Osamu Yahara

Asahikawa Medical University, Asakhigava, Hokkaidō, Japan

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Publications (35)100.61 Total impact

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    ABSTRACT: A 70-year-old man with multiple ischemic strokes was diagnosed with cardiac embolism and treated with dabigatran. Three months later, he suddenly developed vertigo and vomiting. Magnetic resonance imaging, showed recurrent lesions and blood tests revealed hypercoagulability, hypoproteinemia, and elevated cytokeratin 19 fragments that serve as a tumor marker of lung cancer. Chest computed tomography showed there were small nodules in bilateral lungs and swollen mediastinal lymph nodes. A conclusive diagnosis was impossible because the patient declined invasive procedures. We suspected primary lung cancer and diagnosed concomitant arterial thrombosis. We initially administered low-molecular-weight heparin, which we later changed to vitamin K antagonist. Although stroke did not recur thereafter, liver metastasis resulted in death 6 months later. The effectiveness of novel oral anticoagulants for preventing the Trousseau syndrome remains unclear. Further study is needed to prevent venous and arterial thromboses arising from the Trousseau syndrome.
    Journal of stroke and cerebrovascular diseases: the official journal of National Stroke Association 07/2014; 23(6). DOI:10.1016/j.jstrokecerebrovasdis.2013.12.019 · 1.67 Impact Factor
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    ABSTRACT: A 59-year-old man presented with refractory anemia, choreoathetosis in the left upper extremity, an unsteady gait and cognitive dysfunction. The laboratory findings showed a marked decrease in ceruloplasmin. Magnetic resonance images revealed iron deposition in the brain and visceral organs. Iron accumulation was also observed in hepatocytes. Genetic analyses of the ceruloplasmin gene revealed a novel homozygous mutation of c.2185 delC in exon 12. The oral chelator deferasirox was effective in treating the left-side choreoathetosis and unsteady gait. Providing early treatment using deferasirox may be useful for preventing the progression of symptomatic neurological dysfunction.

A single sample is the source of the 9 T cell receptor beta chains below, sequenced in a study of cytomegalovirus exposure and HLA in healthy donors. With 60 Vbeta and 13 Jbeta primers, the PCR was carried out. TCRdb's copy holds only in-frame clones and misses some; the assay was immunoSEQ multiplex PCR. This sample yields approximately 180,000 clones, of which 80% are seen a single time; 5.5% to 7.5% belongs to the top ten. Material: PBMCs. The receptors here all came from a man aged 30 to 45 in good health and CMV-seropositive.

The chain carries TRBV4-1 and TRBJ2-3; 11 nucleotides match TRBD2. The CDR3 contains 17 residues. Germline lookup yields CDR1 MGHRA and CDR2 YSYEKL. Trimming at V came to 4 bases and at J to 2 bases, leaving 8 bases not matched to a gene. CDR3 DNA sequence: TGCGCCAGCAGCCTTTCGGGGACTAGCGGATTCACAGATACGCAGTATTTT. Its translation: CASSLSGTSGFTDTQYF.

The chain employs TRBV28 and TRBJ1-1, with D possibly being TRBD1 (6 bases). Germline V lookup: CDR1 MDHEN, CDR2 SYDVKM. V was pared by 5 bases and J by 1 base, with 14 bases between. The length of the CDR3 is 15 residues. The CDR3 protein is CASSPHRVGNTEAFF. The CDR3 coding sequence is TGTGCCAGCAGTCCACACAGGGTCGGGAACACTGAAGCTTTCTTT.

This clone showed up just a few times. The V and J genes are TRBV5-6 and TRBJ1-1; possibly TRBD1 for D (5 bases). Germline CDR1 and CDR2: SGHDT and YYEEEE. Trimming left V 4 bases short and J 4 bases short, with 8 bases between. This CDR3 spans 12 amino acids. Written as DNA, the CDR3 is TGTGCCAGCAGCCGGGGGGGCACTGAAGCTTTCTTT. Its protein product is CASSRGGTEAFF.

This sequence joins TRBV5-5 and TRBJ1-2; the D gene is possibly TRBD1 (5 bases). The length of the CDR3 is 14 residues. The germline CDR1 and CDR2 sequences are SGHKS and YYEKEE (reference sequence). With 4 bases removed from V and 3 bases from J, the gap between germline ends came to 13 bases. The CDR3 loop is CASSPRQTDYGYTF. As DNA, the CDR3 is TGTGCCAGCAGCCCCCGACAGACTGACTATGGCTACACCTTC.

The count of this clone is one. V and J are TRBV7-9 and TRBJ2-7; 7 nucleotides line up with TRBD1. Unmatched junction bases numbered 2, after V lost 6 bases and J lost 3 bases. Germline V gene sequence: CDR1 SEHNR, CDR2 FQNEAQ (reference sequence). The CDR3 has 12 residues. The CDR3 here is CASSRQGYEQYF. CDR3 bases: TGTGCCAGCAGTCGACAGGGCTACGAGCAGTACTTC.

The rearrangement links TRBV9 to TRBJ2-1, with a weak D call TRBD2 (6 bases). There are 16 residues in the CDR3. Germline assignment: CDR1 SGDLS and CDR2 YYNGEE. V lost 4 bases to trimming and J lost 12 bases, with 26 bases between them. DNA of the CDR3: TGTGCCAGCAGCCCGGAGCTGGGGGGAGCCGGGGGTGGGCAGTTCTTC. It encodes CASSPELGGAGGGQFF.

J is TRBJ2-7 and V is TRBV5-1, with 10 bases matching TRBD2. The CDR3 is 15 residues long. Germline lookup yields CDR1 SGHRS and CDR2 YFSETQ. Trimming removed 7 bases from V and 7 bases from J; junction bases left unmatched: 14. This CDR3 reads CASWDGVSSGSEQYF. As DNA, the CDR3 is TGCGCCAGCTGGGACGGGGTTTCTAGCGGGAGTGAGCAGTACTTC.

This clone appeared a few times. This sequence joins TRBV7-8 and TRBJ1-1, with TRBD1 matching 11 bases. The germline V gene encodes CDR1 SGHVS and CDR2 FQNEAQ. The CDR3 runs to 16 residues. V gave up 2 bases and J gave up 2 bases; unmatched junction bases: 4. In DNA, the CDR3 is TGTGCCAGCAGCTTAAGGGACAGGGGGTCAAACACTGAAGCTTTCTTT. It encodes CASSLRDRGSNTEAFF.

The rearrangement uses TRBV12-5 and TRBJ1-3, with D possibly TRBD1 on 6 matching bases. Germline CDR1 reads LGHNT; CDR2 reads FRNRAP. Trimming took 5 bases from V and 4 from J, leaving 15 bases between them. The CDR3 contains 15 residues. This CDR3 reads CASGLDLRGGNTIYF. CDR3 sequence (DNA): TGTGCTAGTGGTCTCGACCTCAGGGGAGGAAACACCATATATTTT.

Internal Medicine 07/2013; 52(13):1527-30. DOI:10.2169/internalmedicine.52.0102 · 0.90 Impact Factor
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    ABSTRACT: Both the appearance of cytoplasmic inclusions containing phosphorylated TAR DNA-binding protein (TDP-43) and inefficient RNA editing at the GluR2 Q/R site are molecular abnormalities observed specifically in motor neurons of patients with sporadic amyotrophic lateral sclerosis (ALS). The purpose of this study is to determine whether a link exists between these two specific molecular changes in ALS spinal motor neurons. We immunohistochemically examined the expression of adenosine deaminase acting on RNA 2 (ADAR2), the enzyme that specifically catalyzes GluR2 Q/R site-editing, and the expression of phosphorylated and non-phosphorylated TDP-43 in the spinal motor neurons of patients with sporadic ALS. We found that all motor neurons were ADAR2-positive in the control cases, whereas more than half of them were ADAR2-negative in the ALS cases. All ADAR2-negative neurons had cytoplasmic inclusions that were immunoreactive to phosphorylated TDP-43, but lacked non-phosphorylated TDP-43 in the nucleus. Our results suggest a molecular link between reduced ADAR2 activity and TDP-43 pathology.
    Acta Neuropathologica 04/2010; 120(1):75-84. DOI:10.1007/s00401-010-0678-x · 10.76 Impact Factor
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    ABSTRACT: Myotonic dystrophy type 2 (DM2) is caused by expansion of a tetranucleotide CCTG repeat in intron 1 of the ZNF9 gene on chromosome 3q21. All studied DM2 mutations have been reported in Caucasians and share an identical haplotype, suggesting a common founder. We identified a Japanese patient with DM2 and showed that the affected haplotype is distinct from the previously identified DM2 haplotype shared among Caucasians. These data strongly suggest that DM2 expansion mutations originate from separate founders in Europe and Japan and are more widely distributed than previously recognized.
    Neurogenetics 03/2008; 9(1):61-3. DOI:10.1007/s10048-007-0110-4 · 2.88 Impact Factor